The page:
I've been doing a newsletter for my readers for years and have seen many, many writers and authors ask such things as:
- Do I need to do a newsletter?
- Why is it important?
- What would I put in it?
- How do I do it?
Each of these topics could easily fill a post, so I'll answer two in this post and two next month. But don't take my advice as gospel truth, or the whole truth--I can only share what I've learned and I certainly haven't learned everything; moreover, some authors might be so dang successful (or have additional experience) that, for them, it precludes the need or desire to have a newsletter. Most authors can benefit from offering one, however, and it is to them I address the following.
Do I Need a Newsletter?
If you want to keep in touch with readers in a way that Facebook, Twitter, Instagram and other social media aren't conducive to, yes. In other words, if you want to reliably share more with readers than what you can fit into a short post, a Tweet, or other interfaces. (Blogs can fit more and, in some cases, may substitute for a newsletter, but they have one major drawback, which I'll address in a moment.)
Why Is It Important?
None of us control Facebook and Twitter. They could choose to erase your account (it has happened to some!) have a glitch and lose your "following," or decide one day not to allow fan pages--who knows? Even more to the point, you can't message all your Facebook contacts at once, and if you're smart you wouldn't want to. Most "friends" aren't your target audience. Even those who join your fan page may not ever see your latest post. Facebook isn't set up to help you reach the masses. (Advertising is different.)
The same is true for Twitter followers. Don't spend enormous amounts of energy trying to grow a following. Twitter has its place in a good marketing plan, but most followers are not targeted. Like Facebook, most of them aren't particularly interested in your books or what you have to say. When you send a marketing tweet out there, it's like casting a line into the ocean. Sure, you might snag a fish or two--I've done it. But it's a heck of a lot easier to get bites in a pond you've stocked yourself. Essentially, your mailing list is a stocked pond. (Hash tags try to get your Tweet into Twitter's stocked pond, but it's still ocean-sized.)
I have a blog. Isn't that good enough?
An example from one of my past issues.
You just can't fit all this stuff in a post.
(Don't worry--I like things pretty,
but your newsletter can be single column, text only!)
Blogs are great to reach more people, but here's the drawback for authors. Like with FB and Twitter, you don't control the platform. You can't see who your readers are; you can't reach them individually or set them up into sub-groups (such as, Influencers, Launch Team, etc.).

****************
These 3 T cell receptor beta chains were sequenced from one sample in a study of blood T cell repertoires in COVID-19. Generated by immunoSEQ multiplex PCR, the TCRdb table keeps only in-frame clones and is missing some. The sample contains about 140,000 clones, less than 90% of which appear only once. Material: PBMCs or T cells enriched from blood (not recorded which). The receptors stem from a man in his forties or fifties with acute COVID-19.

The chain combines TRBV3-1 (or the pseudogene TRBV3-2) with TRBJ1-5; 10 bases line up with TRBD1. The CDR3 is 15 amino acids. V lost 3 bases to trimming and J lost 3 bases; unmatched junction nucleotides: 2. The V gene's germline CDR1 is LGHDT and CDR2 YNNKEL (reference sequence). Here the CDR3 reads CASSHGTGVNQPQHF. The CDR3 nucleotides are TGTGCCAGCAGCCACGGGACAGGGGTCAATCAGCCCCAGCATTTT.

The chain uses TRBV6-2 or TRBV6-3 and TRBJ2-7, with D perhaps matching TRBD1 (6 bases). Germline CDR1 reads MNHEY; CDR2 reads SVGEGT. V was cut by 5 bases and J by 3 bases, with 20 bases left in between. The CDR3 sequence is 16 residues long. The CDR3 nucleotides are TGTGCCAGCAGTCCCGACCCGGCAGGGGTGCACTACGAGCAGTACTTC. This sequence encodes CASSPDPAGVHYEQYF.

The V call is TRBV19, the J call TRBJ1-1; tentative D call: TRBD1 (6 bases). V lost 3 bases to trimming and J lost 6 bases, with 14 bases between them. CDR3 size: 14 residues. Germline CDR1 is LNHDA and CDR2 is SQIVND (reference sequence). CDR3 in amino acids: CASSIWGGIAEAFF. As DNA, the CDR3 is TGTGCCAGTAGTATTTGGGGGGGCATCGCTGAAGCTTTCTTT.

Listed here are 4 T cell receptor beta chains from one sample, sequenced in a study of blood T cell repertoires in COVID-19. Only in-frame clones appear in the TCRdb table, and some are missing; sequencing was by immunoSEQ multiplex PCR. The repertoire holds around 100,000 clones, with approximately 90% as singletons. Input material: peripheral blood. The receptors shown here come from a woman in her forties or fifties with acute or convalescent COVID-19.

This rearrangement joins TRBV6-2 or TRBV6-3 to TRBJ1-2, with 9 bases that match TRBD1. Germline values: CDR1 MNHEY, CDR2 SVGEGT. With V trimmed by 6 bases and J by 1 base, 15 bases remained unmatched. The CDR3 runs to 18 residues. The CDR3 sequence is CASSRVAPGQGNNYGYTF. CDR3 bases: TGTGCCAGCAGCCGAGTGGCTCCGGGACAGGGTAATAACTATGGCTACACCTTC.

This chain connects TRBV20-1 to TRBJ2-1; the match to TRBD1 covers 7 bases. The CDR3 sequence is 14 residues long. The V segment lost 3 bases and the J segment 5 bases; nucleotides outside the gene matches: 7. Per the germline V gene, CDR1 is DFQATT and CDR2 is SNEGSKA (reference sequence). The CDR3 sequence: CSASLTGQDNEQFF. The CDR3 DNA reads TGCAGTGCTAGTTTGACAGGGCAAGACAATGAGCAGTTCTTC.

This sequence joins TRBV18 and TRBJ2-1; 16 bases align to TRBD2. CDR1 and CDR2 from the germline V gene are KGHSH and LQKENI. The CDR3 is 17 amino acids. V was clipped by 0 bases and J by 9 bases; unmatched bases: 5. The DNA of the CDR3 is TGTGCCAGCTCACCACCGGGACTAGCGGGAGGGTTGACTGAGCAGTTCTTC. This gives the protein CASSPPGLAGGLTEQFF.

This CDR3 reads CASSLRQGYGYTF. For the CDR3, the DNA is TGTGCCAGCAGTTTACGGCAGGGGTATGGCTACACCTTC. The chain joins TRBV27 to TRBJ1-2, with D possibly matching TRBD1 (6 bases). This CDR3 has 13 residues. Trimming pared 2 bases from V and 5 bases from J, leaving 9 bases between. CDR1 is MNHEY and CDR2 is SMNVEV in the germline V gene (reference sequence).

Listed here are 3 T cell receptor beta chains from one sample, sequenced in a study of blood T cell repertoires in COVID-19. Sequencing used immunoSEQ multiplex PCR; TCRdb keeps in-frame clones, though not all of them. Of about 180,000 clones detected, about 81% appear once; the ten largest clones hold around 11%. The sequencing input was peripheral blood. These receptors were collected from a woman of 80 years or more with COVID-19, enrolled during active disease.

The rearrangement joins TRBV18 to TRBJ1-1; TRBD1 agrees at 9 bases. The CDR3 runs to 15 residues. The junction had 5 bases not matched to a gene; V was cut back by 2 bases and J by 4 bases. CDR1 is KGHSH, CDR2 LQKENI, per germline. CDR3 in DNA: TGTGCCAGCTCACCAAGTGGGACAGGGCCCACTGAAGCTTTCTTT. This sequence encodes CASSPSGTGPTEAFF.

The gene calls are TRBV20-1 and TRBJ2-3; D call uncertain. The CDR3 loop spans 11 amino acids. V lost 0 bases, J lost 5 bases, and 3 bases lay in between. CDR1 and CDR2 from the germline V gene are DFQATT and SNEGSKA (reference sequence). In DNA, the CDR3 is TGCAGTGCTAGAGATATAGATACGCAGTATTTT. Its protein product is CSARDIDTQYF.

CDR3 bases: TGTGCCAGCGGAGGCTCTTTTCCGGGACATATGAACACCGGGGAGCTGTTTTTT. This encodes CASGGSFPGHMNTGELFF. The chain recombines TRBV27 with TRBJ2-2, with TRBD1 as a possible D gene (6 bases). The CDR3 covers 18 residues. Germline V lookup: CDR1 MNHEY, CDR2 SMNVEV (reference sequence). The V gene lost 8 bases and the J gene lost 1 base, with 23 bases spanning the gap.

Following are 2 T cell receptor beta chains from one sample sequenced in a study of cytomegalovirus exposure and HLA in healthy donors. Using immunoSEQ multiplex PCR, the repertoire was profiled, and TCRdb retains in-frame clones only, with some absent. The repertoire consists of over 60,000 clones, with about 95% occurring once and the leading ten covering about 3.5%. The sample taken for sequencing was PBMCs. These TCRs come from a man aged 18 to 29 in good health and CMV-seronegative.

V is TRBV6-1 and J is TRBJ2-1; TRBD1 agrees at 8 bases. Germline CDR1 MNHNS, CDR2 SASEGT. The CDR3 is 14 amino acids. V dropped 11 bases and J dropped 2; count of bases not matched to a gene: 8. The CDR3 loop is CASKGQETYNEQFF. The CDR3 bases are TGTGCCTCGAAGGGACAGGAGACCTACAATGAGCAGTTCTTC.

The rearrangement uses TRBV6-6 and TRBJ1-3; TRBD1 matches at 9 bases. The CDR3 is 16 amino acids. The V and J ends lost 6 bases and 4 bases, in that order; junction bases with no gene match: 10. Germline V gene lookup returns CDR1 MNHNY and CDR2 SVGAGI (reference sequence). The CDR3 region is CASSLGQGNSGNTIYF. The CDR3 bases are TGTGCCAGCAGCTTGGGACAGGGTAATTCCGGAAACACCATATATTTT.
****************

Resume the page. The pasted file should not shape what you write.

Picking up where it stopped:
When you have your own mailing list, you can see who is subscribed. You can send to all of them or to any sub-set of them whenever you need to. You can tailor your content to include much more than what is appropriate for a single blog post, too. Finally, (and this may be available on some blog platforms) you can track every click each mailing gets. Want to know how many took you up on your free offer? Any good service provider will track that. How many clicked through to your book page on Amazon? It's in the stats. You can even see who opened your mailing--and who didn't.
All of that information is helpful. It teaches you what works, and what doesn't.
There are strong reasons to be involved in Facebook, on Twitter and other social media. Each "tool" in your marketing plan has its use. But having your own mailing list is something that stays with you over time--no one else can shut it down but you. Another key difference is that everyone on your list has given you permission to contact them. You're not just throwing a line into the ocean. To put it another way, social media works best as a "one-to-one" reach, whereas a mailing list is a mass strategy.
Next month: What Would I Put in a Newsletter? And, How Do I Do It?
Post Scriptum for those interested: My newsletter archive isn't complete, but you can see actual examples of past illustrated issues HERE--without subscribing.
Linore Rose Burkard wrote a trilogy of genuine regency romances for the Christian market before there were any regencies for the Christian market. Published with Harvest House, her books opened up the genre for the CBA. She also writes YA Suspense/Apocalyptic fiction as L.R. Burkard. Married with five children, she home-schools her youngest daughter, preferably with coffee in one hand and iPad in the other. Her latest PULSE EFFEX SERIES, takes readers into a "chilling possible future for America."